The project, targeted at men between 30 to 65 years of age began at Saguenany-Lac-Saint-Jean in 2011. It focused on working with managers of fishing zones, outfitters, hunting/fishing clubs and private marina managers to distribute promotional tools such as keychains and whistles.
In 2015 the Red Cross expanded the program to reach new areas, such as Abitibi Temiscamingue, Mauricie and Center du Quebec. The program also grew to add a provincial coordinator and six outreach staff. With a boost in manpower, the group started attending fishing tournaments, with impressive results. Since 2011, the VFI has reached over 60 thousand boaters.
Marine Industry Award: Maplelea
Not awarded last year, the Marine Industry Award went to Maplelea this year, a company that offers a high-quality line of Canadian themed dolls reflecting regional culture and geography.
Maplelea’s Charlsea doll from Saltspring Island, BC features a kayak complete with lifejacket and float plan. Charlsea also has a journal that outlines the difference between a lifejacket and PFD. CSBC recognizes Maplelea for helping to ‘normalize’ lifejacket wear among Canada’s impressionable girls.
Also noteworthy, Maplelea’s ‘Jenna from Lunenberg’ doll also features a lifejacket for sailing.
Visible PFD Wear in Advertising: Princecraft Boats
Over the years, Princeville, Quebec-based Princecraft Boats has made a concerted effort to include lifejackets in its advertising and lifestyle photography. Although not fashionable in the late 1980s and early 1990s, Princecraft ads feature visible PFD aboard its vessels. Presently, lifejacket wear is ingrained in all of the aluminum boat builder’s promotional materials.
Dominating boat sales several regions of Canada, it’s estimated that four out of 10 boats sold in Quebec are Princecrafts. For pontoons, that number jumps to six out of 10 in the same province. Across Canada, the company estimates that 1.2 out of 10 boat purchases are one of their models, and one out of four for pontoons.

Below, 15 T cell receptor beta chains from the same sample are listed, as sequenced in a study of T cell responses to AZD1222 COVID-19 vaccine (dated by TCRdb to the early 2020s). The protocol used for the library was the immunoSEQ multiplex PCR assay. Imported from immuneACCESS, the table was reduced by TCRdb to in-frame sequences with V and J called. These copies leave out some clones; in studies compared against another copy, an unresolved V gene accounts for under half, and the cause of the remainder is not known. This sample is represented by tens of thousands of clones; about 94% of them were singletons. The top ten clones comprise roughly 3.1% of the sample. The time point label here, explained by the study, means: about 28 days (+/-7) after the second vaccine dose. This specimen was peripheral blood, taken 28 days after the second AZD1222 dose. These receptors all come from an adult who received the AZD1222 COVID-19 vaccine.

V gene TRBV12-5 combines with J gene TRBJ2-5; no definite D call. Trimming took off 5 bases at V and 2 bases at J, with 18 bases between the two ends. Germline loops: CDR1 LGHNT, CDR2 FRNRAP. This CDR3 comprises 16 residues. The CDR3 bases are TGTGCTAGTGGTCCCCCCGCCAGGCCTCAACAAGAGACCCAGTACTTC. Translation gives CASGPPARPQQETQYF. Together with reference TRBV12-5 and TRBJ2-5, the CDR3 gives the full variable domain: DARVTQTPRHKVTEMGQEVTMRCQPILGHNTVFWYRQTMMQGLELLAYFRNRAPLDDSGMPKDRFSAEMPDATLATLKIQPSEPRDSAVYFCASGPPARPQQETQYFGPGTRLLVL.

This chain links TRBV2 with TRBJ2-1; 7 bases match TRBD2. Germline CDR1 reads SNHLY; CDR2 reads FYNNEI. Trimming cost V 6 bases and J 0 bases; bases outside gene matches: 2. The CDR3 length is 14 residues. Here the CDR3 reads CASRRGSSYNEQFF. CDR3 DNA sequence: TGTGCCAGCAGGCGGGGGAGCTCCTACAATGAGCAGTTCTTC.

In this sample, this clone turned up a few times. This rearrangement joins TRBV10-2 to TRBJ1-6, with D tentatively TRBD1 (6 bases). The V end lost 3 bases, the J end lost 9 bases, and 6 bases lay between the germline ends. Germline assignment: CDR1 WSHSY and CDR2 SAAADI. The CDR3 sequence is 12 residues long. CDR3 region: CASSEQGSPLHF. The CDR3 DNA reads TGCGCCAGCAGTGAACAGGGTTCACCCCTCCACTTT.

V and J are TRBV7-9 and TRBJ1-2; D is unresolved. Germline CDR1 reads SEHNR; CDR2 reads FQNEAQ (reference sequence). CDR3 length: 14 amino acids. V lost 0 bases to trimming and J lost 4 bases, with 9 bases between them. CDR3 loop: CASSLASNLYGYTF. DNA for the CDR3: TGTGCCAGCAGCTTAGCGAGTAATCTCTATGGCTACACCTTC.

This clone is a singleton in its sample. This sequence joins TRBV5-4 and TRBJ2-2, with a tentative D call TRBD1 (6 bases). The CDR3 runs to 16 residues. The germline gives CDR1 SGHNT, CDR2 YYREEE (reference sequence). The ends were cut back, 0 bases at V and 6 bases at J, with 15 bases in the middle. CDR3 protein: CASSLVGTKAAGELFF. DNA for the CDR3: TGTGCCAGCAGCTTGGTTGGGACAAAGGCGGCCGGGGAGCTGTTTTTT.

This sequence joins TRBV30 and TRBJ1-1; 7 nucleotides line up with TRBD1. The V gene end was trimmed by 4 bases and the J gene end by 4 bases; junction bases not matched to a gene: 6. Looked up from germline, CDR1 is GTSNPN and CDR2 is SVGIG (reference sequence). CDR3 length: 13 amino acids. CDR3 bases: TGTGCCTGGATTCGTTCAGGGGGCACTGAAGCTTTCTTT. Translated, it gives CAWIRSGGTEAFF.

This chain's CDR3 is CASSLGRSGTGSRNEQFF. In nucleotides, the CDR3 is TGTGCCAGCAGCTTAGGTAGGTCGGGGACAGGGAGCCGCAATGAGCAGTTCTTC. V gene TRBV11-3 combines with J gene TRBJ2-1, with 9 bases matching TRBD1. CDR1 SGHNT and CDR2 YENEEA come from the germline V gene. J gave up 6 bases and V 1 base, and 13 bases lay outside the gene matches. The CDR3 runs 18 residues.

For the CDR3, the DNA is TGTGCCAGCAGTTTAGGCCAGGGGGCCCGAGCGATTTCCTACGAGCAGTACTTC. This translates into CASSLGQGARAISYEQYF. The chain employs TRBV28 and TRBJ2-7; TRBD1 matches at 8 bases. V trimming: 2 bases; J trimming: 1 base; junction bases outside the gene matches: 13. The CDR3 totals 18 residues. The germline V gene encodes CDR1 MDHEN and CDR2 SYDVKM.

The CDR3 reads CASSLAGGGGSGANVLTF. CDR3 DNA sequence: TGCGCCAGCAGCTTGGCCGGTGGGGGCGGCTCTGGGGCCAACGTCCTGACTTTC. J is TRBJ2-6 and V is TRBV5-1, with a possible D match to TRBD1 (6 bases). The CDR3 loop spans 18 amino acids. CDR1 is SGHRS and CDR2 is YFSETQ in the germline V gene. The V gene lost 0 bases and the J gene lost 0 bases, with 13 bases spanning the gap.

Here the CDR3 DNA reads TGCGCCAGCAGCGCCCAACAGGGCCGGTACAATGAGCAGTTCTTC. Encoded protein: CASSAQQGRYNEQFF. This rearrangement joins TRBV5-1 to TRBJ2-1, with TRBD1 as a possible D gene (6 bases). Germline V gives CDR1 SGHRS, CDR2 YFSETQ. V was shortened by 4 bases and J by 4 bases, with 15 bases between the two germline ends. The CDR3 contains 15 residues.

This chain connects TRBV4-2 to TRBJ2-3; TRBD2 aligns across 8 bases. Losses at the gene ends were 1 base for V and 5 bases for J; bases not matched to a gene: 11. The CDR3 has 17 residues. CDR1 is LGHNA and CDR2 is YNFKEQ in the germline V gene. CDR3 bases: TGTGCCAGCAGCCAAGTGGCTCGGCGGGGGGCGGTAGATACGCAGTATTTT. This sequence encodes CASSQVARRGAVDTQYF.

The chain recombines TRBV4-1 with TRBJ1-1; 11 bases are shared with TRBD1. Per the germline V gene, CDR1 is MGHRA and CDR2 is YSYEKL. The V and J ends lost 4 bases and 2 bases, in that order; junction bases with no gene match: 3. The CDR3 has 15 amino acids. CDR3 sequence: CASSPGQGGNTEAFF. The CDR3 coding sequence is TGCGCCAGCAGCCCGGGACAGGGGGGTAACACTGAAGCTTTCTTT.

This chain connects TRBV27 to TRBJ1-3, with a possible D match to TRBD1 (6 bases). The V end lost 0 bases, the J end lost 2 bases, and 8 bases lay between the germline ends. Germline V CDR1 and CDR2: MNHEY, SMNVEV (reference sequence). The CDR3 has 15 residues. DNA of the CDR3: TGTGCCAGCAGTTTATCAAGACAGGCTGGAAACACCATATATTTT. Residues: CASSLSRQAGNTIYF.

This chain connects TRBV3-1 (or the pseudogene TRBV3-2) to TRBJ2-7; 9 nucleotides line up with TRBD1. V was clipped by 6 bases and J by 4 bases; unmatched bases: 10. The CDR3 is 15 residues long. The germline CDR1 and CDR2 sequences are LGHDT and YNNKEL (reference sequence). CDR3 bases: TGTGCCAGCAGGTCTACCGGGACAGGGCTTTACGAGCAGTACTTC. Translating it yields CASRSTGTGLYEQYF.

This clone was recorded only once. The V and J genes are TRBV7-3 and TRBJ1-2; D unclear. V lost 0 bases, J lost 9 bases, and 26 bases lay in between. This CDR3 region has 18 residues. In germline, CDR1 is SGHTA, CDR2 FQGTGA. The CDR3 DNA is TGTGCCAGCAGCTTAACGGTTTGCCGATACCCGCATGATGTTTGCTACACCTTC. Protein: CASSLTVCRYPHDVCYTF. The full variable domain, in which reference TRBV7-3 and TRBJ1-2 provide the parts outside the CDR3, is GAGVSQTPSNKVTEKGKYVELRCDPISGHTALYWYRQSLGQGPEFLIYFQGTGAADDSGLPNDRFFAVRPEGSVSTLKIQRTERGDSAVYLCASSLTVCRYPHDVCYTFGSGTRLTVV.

Special Recognition Award: District of Tofino
Located on the west coast of Vancouver Island, Tofino is home to approximately 2,000 residents but attracts almost one million annual visitors.
On October 25, 2015, the Leviathan II left Tofino with a group of 24 tourists and three crew for a whale-watching tour. A large wave rocked and capsized the vessel 45 minutes away from Tofino. Members of the ship’s crew, local fishermen, and members of the Ahousaht and Tla-o-qui-ahtshy communities responded, saving 21 people.
The Tofino community set up an area where the survivors could warm up and deal with the traumatic experience. Local businesses and community members outpoured their support, providing food and groceries as well as blankets and portable heaters. Local locksmiths helped survivors to get back into their vehicles for those who lost their keys.
Pacific Rim Hospice Society provided volunteers for grief counselling and coordinated the arrival of additional counsellors from other provinces.
Stearns Rescue of the Year: Dan Peters, OPP Staff Sergeant
Richard Lusklett and his 12-year-old son, Alex, were out for a canoe trip on Lake Superior’s Black Bay in June. The weather changed suddenly and a wave knocked over and swamped their canoe, losing their cell phone and gear as well as trapping them on the rough waters. Fortunately, both were wearing lifejackets and has left Richard’s wife, Angela, with their trip details. Richard and Alex were a half kilometre from shore holding onto the swamped canoe, trying maintain their position in deteriorating weather conditions.
After not showing up at their arranged return time, Angela became worried and reported them missing to a local fisherman. After the fisherman couldn’t find them, she contacted the OPP. Trenton dispatched a Hercules to search the area.
Angela knew Dan Peters of the OPP, who had a camp in the area. Peters left immediately to join the search.
Suffering from hypothermia, Richard and Alex continued to fight waves that continuously capsized the canoe again and again. After about five hours, the duo spotted the search boat Peters was aboard, waving their arms to signal for help.
In five-foot waves, Peters managed to recover Alex and Richard from the frigid waters. He contacted Angela and instructed her to prepare blankets. After a 20-minute trip back to shore, Peters and Lusklett family members prepared Alex and Richard for transport to Thunder Bay Hospital. Richard’s core temperature was only 32 degrees, even after being out of the water for three hours. Both father and son fortunately survived thanks to the fast action and clear thinking of Dan Peters.
The CSBC is a registered charity, and its members and partners from all areas of the marine community include boat and marine product manufacturers, boating education organizations, water safety and marine law enforcement sectors.